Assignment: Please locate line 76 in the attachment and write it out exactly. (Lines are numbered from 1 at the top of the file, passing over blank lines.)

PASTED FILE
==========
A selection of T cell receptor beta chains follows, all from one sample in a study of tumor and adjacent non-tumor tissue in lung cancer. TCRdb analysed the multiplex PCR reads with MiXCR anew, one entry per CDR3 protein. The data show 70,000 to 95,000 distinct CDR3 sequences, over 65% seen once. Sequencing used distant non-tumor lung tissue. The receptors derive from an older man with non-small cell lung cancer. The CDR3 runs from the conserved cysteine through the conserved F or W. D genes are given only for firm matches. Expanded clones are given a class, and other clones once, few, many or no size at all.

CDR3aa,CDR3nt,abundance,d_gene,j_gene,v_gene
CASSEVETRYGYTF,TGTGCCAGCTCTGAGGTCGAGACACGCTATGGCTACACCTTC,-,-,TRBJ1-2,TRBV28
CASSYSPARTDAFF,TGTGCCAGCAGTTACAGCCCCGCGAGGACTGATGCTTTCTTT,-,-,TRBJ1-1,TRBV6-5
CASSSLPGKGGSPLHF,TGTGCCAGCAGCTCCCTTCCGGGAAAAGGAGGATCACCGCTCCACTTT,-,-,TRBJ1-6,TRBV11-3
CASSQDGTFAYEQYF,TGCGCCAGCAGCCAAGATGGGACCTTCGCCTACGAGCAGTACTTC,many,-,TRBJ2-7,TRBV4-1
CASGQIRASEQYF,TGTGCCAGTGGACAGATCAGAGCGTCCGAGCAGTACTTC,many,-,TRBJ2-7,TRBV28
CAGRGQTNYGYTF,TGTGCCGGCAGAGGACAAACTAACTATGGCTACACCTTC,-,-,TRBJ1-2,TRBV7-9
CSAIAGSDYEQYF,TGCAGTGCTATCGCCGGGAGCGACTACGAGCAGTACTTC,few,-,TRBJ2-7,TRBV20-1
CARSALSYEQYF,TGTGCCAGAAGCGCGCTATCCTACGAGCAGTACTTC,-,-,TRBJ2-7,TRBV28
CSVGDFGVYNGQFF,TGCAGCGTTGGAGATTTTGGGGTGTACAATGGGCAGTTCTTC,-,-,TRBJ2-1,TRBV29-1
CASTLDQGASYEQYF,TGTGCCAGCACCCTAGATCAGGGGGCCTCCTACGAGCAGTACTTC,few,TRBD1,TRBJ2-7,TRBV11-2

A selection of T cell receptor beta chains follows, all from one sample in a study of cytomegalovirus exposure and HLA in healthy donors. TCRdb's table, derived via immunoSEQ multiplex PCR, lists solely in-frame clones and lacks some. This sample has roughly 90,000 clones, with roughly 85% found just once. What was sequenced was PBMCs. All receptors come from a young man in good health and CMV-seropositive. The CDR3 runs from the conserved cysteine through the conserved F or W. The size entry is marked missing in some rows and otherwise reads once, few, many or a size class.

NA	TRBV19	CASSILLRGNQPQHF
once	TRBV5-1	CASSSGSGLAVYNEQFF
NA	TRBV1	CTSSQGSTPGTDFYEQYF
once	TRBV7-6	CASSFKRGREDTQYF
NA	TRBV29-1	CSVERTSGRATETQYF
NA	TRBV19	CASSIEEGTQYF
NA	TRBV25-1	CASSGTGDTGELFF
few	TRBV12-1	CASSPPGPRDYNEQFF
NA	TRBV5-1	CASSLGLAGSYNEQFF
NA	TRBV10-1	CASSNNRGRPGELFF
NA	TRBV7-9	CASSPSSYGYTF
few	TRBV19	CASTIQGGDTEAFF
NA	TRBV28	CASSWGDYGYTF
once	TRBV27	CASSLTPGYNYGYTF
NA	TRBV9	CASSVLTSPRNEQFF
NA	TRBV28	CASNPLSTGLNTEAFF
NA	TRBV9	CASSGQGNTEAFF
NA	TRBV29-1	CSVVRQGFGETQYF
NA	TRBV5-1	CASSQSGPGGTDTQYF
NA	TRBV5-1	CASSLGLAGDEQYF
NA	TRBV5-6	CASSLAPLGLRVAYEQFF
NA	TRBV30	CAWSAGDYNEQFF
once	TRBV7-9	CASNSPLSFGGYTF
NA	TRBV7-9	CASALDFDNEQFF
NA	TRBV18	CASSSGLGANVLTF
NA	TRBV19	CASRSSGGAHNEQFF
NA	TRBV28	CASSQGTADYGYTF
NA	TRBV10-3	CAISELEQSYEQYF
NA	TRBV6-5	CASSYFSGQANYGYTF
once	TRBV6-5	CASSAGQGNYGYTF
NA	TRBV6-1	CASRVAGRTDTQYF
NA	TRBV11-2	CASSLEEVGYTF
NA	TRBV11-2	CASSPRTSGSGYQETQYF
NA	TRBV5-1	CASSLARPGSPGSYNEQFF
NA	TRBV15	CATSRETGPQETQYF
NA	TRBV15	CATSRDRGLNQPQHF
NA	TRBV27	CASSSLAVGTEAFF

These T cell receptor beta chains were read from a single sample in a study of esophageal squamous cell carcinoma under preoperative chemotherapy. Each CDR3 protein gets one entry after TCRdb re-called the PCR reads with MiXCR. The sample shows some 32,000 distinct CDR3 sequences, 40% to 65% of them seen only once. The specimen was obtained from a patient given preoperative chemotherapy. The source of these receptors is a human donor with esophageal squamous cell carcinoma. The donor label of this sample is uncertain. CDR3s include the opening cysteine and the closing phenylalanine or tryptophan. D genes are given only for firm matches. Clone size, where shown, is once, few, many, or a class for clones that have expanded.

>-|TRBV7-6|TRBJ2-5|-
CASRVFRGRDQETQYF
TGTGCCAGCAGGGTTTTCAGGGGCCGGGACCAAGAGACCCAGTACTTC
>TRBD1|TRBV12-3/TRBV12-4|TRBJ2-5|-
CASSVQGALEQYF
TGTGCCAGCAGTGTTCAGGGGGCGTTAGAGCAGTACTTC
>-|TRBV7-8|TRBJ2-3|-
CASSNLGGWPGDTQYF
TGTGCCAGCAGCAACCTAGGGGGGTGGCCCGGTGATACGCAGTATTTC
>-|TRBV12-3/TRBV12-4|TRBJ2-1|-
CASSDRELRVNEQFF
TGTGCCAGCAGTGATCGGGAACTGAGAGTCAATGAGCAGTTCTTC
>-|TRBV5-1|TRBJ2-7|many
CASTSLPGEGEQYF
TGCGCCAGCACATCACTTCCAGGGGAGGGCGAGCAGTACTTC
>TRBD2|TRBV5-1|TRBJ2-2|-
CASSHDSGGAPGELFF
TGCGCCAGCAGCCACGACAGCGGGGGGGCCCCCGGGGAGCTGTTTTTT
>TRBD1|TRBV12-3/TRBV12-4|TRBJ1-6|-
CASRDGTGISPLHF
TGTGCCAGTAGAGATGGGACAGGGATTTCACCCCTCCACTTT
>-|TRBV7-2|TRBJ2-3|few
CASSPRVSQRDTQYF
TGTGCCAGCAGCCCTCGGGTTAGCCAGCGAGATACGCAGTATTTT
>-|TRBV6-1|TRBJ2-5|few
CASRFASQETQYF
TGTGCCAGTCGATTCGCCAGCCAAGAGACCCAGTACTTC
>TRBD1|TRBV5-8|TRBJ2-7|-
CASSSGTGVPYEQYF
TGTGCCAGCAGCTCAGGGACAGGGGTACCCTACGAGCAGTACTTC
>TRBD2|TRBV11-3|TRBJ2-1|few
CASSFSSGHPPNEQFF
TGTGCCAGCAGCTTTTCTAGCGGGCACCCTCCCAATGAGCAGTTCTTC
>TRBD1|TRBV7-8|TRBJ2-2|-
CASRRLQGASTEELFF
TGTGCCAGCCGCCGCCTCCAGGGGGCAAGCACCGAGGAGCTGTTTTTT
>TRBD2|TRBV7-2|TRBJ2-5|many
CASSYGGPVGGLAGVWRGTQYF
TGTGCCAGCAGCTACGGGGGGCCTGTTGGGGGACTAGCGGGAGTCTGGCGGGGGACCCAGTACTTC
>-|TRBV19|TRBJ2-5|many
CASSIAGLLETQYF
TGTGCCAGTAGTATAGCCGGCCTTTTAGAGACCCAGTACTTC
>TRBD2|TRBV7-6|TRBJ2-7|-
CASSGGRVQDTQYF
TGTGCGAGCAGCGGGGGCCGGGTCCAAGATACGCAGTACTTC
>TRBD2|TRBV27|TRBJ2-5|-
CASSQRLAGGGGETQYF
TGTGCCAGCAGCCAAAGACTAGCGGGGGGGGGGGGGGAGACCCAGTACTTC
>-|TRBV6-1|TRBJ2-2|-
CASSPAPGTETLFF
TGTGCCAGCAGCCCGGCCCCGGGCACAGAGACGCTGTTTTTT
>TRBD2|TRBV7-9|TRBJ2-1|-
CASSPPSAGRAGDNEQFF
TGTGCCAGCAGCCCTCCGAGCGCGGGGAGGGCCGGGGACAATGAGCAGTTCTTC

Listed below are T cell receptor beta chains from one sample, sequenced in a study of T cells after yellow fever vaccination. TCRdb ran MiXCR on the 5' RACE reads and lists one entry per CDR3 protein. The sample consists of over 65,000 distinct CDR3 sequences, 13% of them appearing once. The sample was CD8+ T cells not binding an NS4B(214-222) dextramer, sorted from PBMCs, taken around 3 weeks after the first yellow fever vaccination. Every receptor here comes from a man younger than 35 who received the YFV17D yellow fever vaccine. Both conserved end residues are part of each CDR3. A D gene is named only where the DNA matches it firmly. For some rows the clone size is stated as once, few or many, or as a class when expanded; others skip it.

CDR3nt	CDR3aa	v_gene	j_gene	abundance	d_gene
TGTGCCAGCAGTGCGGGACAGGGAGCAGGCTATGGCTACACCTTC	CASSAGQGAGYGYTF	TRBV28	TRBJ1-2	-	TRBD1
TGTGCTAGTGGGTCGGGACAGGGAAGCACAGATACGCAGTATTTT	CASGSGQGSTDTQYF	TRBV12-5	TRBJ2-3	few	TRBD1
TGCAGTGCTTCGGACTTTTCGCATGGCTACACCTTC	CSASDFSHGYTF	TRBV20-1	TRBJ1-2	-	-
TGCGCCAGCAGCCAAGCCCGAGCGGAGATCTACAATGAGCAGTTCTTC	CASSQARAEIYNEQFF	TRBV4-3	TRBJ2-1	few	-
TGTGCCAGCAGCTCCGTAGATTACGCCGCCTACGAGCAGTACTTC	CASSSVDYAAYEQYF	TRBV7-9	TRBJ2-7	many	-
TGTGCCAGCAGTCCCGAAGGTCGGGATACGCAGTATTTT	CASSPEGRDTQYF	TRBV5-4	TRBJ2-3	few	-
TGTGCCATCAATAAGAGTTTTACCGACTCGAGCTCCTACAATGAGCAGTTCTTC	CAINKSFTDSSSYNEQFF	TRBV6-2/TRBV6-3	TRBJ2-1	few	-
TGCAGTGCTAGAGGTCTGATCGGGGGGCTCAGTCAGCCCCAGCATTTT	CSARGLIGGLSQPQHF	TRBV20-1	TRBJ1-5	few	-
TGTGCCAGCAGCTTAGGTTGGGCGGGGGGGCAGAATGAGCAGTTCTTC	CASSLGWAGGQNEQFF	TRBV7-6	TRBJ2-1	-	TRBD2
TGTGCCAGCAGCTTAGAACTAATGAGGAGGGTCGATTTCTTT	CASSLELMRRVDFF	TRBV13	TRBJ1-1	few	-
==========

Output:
>-|TRBV6-1|TRBJ2-5|few